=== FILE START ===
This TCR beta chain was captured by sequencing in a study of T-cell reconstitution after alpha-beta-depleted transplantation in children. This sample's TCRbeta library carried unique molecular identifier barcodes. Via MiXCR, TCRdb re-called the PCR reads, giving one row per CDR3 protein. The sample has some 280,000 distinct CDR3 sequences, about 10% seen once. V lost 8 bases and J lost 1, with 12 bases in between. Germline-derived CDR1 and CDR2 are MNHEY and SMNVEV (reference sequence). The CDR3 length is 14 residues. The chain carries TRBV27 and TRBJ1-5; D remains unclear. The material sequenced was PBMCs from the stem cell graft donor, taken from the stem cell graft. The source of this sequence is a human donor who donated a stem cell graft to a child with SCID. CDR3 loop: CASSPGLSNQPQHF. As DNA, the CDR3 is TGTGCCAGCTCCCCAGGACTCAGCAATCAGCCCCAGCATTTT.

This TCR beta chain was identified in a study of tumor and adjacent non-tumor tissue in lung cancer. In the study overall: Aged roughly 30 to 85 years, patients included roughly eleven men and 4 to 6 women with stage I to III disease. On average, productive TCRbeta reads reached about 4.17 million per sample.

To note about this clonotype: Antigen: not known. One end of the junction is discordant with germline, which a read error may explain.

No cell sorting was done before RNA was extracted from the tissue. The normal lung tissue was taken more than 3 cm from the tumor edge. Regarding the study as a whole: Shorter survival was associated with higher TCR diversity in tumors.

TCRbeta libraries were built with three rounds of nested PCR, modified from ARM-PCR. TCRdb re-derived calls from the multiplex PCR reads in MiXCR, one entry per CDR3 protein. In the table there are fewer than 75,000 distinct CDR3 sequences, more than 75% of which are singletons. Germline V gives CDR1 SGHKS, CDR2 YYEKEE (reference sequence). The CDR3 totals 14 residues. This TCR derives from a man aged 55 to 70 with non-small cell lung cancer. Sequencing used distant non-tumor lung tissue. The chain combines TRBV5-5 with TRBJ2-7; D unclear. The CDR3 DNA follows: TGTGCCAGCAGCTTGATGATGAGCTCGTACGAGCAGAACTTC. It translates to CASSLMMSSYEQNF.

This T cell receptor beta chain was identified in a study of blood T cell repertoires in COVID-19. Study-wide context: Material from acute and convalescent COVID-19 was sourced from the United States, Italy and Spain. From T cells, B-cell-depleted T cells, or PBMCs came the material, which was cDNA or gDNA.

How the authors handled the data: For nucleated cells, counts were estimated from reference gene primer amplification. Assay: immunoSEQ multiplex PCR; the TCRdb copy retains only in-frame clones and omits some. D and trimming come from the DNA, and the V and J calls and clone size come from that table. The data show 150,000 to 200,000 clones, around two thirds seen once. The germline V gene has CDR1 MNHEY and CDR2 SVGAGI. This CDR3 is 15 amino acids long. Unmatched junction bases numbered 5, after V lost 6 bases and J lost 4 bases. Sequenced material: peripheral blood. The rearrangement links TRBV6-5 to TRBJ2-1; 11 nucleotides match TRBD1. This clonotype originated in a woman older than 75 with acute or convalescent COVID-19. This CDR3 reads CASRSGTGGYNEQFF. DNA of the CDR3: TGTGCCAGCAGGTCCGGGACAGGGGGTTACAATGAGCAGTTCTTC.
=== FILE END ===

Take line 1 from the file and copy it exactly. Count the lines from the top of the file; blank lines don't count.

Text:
This TCR beta chain was captured by sequencing in a study of T-cell reconstitution after alpha-beta-depleted transplantation in children. This sample's TCRbeta library carried unique molecular identifier barcodes. Via MiXCR, TCRdb re-called the PCR reads, giving one row per CDR3 protein. The sample has some 280,000 distinct CDR3 sequences, about 10% seen once. V lost 8 bases and J lost 1, with 12 bases in between. Germline-derived CDR1 and CDR2 are MNHEY and SMNVEV (reference sequence). The CDR3 length is 14 residues. The chain carries TRBV27 and TRBJ1-5; D remains unclear. The material sequenced was PBMCs from the stem cell graft donor, taken from the stem cell graft. The source of this sequence is a human donor who donated a stem cell graft to a child with SCID. CDR3 loop: CASSPGLSNQPQHF. As DNA, the CDR3 is TGTGCCAGCTCCCCAGGACTCAGCAATCAGCCCCAGCATTTT.